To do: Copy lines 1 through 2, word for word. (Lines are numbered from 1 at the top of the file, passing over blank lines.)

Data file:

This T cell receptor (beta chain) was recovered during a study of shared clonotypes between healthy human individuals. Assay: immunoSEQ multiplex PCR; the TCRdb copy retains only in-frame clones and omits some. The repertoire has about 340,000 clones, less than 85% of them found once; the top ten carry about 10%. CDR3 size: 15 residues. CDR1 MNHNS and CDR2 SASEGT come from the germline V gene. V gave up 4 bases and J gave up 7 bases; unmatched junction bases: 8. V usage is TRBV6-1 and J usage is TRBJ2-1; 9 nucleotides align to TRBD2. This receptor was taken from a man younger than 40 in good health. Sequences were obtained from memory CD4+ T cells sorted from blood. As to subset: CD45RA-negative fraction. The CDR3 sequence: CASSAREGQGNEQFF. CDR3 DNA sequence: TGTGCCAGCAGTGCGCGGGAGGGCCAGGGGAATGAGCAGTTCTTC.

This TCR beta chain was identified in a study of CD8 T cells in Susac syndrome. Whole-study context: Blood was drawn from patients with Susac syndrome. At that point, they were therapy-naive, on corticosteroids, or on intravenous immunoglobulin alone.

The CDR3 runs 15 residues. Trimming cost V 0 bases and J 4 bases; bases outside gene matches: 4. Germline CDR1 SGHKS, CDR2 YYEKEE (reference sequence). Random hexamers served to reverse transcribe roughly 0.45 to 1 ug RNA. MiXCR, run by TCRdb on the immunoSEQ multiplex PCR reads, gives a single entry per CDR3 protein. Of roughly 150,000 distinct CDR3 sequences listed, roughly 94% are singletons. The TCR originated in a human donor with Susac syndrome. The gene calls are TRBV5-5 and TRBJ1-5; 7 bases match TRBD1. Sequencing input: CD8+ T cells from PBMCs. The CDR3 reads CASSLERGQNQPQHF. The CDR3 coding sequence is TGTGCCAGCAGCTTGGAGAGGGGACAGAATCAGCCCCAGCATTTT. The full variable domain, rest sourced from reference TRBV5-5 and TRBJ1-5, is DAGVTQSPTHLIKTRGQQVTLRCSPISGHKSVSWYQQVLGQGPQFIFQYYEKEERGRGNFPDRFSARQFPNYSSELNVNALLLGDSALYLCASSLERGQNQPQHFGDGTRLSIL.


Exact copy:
This T cell receptor (beta chain) was recovered during a study of shared clonotypes between healthy human individuals. Assay: immunoSEQ multiplex PCR; the TCRdb copy retains only in-frame clones and omits some. The repertoire has about 340,000 clones, less than 85% of them found once; the top ten carry about 10%. CDR3 size: 15 residues. CDR1 MNHNS and CDR2 SASEGT come from the germline V gene. V gave up 4 bases and J gave up 7 bases; unmatched junction bases: 8. V usage is TRBV6-1 and J usage is TRBJ2-1; 9 nucleotides align to TRBD2. This receptor was taken from a man younger than 40 in good health. Sequences were obtained from memory CD4+ T cells sorted from blood. As to subset: CD45RA-negative fraction. The CDR3 sequence: CASSAREGQGNEQFF. CDR3 DNA sequence: TGTGCCAGCAGTGCGCGGGAGGGCCAGGGGAATGAGCAGTTCTTC.

This TCR beta chain was identified in a study of CD8 T cells in Susac syndrome. Whole-study context: Blood was drawn from patients with Susac syndrome. At that point, they were therapy-naive, on corticosteroids, or on intravenous immunoglobulin alone.